Indian students believe the COVID-19 pandemic ruined their university experience and a majority found improvement in mental health since returning to the campus for studies, according to a new study.
The Global Student Survey 2022', published by Chegg.org -- the non-profit arm of education technology company Chegg -- on Thursday, revealed over three-quarters (77 per cent) of Indian students say that the pandemic ruined their college or university experience, the highest of 21 countries surveyed.
Around 55 per cent of Indian students revealed that they felt their mental health has improved since starting on campus or returning after lockdown restrictions, the second highest of the countries surveyed, behind Australia (60 per cent).
College students are finally now readjusting to campus life after experiencing the greatest disruption to education the world has ever known, said Dan Rosensweig, President and CEO of Chegg.
At the same time, they face profound societal challenges including widening inequality, increasing automation, and climate change. In this new global study, undergraduates were asked about their hopes, fears, and overall state of mind. We believe the resulting data can help governments, business and higher education better support students in this age of COVID and beyond, he said.
Nearly three in 10 (27 per cent) Indians say they now regret going to college or university in light of the COVID-19 pandemic, which is the second highest of any country surveyed, behind Turkey (29 per cent).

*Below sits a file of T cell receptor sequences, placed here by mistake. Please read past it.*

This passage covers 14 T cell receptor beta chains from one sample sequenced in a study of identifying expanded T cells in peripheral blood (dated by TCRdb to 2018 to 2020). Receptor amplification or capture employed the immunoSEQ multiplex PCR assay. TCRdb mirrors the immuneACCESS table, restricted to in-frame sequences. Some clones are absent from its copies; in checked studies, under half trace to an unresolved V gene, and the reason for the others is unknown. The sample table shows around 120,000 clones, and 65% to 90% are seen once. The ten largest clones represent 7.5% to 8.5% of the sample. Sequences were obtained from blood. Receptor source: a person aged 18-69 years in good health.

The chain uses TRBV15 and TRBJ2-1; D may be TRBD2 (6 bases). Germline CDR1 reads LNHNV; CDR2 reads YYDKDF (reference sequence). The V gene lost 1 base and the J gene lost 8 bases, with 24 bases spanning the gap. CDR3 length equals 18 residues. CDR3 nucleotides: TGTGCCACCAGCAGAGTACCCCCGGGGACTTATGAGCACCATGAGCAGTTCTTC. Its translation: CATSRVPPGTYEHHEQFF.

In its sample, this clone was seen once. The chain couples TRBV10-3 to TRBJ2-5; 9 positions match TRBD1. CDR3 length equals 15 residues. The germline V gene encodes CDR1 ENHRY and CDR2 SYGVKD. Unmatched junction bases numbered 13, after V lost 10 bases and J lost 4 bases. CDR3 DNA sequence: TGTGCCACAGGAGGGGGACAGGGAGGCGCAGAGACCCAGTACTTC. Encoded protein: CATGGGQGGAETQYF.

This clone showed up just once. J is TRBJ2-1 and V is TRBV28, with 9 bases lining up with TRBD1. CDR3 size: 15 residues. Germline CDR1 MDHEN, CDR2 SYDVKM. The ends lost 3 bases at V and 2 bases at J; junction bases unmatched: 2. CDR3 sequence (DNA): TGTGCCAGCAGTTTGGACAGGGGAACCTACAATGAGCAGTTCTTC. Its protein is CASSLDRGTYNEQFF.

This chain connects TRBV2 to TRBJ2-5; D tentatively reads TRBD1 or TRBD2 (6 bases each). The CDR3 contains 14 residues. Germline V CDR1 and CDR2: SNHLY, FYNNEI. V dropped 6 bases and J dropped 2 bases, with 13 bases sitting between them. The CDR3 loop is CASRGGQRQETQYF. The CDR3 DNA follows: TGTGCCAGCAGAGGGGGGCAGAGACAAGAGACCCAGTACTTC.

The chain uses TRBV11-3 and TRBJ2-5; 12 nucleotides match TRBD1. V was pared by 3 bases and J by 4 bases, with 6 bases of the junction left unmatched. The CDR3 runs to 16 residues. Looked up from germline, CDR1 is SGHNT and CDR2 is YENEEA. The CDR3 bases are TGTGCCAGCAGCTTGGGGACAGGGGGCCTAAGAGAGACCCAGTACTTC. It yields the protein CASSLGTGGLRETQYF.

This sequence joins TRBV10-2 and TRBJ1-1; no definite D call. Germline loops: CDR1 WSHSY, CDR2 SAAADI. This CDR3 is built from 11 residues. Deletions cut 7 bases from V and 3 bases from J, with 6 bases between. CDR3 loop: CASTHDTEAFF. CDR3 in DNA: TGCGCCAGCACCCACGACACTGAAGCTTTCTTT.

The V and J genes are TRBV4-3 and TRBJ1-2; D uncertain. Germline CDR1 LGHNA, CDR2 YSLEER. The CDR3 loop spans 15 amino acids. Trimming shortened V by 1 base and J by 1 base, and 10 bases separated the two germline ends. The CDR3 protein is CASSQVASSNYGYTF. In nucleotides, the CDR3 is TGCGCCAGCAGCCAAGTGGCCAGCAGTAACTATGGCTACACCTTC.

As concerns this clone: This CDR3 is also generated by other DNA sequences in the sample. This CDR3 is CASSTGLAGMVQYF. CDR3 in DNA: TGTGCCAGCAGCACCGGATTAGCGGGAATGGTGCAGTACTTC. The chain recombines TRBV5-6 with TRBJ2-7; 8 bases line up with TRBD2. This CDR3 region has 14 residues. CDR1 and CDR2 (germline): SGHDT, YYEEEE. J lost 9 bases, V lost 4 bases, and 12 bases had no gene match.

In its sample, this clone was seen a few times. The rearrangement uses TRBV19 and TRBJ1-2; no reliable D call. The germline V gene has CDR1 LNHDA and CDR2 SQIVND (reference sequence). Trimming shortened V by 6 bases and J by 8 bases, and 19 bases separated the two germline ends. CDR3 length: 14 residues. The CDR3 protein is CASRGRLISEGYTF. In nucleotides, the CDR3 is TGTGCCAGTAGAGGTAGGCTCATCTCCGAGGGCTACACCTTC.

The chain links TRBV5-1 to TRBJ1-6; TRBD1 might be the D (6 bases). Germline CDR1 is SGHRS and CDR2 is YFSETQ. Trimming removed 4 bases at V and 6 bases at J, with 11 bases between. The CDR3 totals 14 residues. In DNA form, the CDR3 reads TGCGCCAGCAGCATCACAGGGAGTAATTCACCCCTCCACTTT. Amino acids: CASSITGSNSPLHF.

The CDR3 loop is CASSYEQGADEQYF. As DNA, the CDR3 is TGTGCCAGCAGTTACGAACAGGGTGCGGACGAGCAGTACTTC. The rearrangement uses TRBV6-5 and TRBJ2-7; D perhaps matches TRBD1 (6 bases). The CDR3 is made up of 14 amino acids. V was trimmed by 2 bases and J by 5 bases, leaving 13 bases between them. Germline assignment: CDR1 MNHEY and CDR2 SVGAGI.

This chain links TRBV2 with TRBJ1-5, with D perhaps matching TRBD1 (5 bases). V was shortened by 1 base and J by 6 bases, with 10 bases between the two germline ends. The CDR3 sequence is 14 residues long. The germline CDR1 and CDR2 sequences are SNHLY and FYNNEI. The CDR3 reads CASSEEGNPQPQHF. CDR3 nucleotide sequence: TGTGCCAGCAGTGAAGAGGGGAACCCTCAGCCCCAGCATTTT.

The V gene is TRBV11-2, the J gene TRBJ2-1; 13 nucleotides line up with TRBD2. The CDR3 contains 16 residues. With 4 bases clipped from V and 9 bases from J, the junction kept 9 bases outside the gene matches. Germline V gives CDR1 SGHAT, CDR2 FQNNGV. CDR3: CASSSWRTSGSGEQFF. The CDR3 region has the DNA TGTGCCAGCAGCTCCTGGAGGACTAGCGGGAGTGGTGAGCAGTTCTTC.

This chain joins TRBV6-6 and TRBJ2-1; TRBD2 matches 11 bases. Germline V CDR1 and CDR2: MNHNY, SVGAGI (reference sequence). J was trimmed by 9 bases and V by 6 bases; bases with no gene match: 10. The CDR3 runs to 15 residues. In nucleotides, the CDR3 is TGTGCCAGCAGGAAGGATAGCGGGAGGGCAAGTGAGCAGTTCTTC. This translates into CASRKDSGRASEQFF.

Nearly two-thirds (62 per cent) of Indian students with a study-related loan say that their debt makes them wish they had made a different choice and around one-third (31 per cent) with a study-related loan say they don't think they'll ever pay it off, even as the number of Indian students with a study-related debt or loan has fallen sharply from 27 per cent in 2021 to 22 per cent in 2022.
These findings also make clear that higher education must become more accessible, affordable and responsive to what learners really need. In particular, students need their universities to provide more mental health support, teach the skills for tomorrow's careers, and respond to their clear concerns about the environment. By doing so, we can help this generation face the future with confidence, added Rosensweig.
The findings are based on in-depth opinion polling by Yonder, formerly Populus, of over 17,000 undergraduate students aged 18-21 years across 21 countries around the world, including 1,008 students in India.
This is the second edition of Chegg.org Global Student Survey, described as the "most comprehensive up-to-date survey" of the lives, hopes and fears of undergraduate students throughout the world in the age of COVID and beyond, with the inaugural research published in February 2021.
The questions for the survey conducted in January this year covered students' views on learning in the age of COVID, how they coped with their finances and the cost of living, skills and careers, their health, wellbeing and social attitudes, and climate change and sustainability.
At a global level, six in 10 students (60 per cent) worldwide say that the pandemic ruined their university experience, while nearly four in 10 students (39 per cent) worldwide say that the pandemic will permanently damage their employment prospects. Only 54 per cent of students globally think their teachers/professors know how to teach effectively online.
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